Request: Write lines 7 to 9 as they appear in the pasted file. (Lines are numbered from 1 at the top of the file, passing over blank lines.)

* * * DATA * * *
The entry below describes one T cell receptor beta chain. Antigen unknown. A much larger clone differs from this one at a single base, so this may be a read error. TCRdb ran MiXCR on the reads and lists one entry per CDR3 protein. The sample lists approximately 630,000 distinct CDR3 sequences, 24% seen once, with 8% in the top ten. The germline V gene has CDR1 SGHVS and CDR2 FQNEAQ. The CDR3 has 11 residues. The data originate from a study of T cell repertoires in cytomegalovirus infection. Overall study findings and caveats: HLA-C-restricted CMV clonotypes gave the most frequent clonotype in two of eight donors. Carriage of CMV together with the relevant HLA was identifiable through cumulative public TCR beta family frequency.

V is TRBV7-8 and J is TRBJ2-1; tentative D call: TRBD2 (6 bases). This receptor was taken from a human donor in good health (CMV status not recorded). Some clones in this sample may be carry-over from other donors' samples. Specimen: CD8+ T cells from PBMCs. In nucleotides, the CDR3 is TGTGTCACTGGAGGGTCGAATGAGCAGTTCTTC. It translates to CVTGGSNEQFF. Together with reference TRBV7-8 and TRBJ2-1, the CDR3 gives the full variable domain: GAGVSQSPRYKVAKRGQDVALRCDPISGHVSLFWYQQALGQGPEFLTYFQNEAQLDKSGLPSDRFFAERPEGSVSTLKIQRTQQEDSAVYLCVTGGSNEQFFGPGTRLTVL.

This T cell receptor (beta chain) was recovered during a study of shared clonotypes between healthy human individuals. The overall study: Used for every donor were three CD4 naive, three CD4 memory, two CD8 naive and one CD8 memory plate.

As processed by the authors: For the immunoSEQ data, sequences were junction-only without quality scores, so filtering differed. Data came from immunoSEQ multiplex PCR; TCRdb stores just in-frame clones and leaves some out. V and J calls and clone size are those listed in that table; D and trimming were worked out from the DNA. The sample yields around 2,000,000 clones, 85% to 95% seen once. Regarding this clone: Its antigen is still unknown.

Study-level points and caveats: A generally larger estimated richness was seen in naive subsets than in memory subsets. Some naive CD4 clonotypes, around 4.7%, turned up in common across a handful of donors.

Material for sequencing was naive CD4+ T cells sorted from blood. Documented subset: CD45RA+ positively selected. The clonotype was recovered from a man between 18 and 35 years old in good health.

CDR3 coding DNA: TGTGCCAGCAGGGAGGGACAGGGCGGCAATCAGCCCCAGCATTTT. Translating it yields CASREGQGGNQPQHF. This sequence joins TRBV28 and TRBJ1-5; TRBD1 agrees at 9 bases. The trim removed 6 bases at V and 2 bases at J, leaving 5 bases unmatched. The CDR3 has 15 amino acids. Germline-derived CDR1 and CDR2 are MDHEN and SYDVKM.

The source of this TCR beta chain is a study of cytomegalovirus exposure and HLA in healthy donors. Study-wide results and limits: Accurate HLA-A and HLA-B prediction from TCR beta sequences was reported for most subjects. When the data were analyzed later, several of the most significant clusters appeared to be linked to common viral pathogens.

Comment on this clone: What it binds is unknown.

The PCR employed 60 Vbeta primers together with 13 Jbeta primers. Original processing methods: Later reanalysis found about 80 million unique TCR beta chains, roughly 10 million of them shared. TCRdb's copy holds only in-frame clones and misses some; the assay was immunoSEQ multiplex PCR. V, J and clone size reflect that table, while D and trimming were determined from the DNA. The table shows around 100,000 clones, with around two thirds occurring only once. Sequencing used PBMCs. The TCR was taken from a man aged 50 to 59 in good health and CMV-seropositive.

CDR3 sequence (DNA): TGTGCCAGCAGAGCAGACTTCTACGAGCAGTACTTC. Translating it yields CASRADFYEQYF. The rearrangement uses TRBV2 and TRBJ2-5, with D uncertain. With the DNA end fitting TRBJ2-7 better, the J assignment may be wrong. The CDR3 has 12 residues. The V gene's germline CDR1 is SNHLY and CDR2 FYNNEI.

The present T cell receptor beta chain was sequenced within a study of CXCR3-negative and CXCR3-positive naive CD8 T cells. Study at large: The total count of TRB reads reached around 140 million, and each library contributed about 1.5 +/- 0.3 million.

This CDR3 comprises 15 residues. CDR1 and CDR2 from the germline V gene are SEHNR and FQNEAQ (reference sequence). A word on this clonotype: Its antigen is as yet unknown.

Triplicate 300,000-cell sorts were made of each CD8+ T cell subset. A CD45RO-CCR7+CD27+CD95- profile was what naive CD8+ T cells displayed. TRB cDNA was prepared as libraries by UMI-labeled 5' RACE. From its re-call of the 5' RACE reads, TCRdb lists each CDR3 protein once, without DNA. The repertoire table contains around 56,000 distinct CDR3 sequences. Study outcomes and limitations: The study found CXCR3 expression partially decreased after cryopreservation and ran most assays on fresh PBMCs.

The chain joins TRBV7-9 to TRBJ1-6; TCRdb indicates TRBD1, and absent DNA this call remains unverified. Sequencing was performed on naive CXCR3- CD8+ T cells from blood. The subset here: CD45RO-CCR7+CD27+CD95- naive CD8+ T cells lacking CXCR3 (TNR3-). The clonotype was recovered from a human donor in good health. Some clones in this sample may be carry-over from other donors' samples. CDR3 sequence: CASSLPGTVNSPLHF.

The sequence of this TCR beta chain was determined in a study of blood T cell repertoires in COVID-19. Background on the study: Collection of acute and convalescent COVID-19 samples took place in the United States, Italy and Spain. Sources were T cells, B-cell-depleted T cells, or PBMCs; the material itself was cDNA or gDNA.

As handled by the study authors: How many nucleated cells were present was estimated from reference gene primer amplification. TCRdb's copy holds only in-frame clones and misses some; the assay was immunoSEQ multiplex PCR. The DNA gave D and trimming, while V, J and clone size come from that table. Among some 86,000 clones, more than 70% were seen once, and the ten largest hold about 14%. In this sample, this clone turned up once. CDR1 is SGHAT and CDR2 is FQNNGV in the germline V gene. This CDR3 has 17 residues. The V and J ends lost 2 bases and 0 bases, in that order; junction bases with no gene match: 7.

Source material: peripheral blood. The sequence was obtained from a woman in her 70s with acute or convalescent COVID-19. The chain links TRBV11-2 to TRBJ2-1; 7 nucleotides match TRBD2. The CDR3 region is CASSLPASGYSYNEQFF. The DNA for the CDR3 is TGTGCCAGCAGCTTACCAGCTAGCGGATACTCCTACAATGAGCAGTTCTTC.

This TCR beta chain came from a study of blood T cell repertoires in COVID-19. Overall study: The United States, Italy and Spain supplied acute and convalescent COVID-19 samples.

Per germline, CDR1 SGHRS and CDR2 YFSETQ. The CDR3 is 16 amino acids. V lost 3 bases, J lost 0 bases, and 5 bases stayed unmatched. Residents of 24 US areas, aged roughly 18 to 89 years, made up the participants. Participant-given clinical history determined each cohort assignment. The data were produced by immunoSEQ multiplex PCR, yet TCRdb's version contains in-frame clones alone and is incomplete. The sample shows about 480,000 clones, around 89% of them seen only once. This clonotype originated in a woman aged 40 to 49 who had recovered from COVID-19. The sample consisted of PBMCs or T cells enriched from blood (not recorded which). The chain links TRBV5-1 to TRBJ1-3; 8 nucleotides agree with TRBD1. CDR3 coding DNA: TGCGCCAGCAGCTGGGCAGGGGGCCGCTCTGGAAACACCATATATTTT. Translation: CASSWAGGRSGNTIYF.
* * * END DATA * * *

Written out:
CDR3 coding DNA: TGTGCCAGCAGGGAGGGACAGGGCGGCAATCAGCCCCAGCATTTT. Translating it yields CASREGQGGNQPQHF. This sequence joins TRBV28 and TRBJ1-5; TRBD1 agrees at 9 bases. The trim removed 6 bases at V and 2 bases at J, leaving 5 bases unmatched. The CDR3 has 15 amino acids. Germline-derived CDR1 and CDR2 are MDHEN and SYDVKM.

The source of this TCR beta chain is a study of cytomegalovirus exposure and HLA in healthy donors. Study-wide results and limits: Accurate HLA-A and HLA-B prediction from TCR beta sequences was reported for most subjects. When the data were analyzed later, several of the most significant clusters appeared to be linked to common viral pathogens.

Comment on this clone: What it binds is unknown.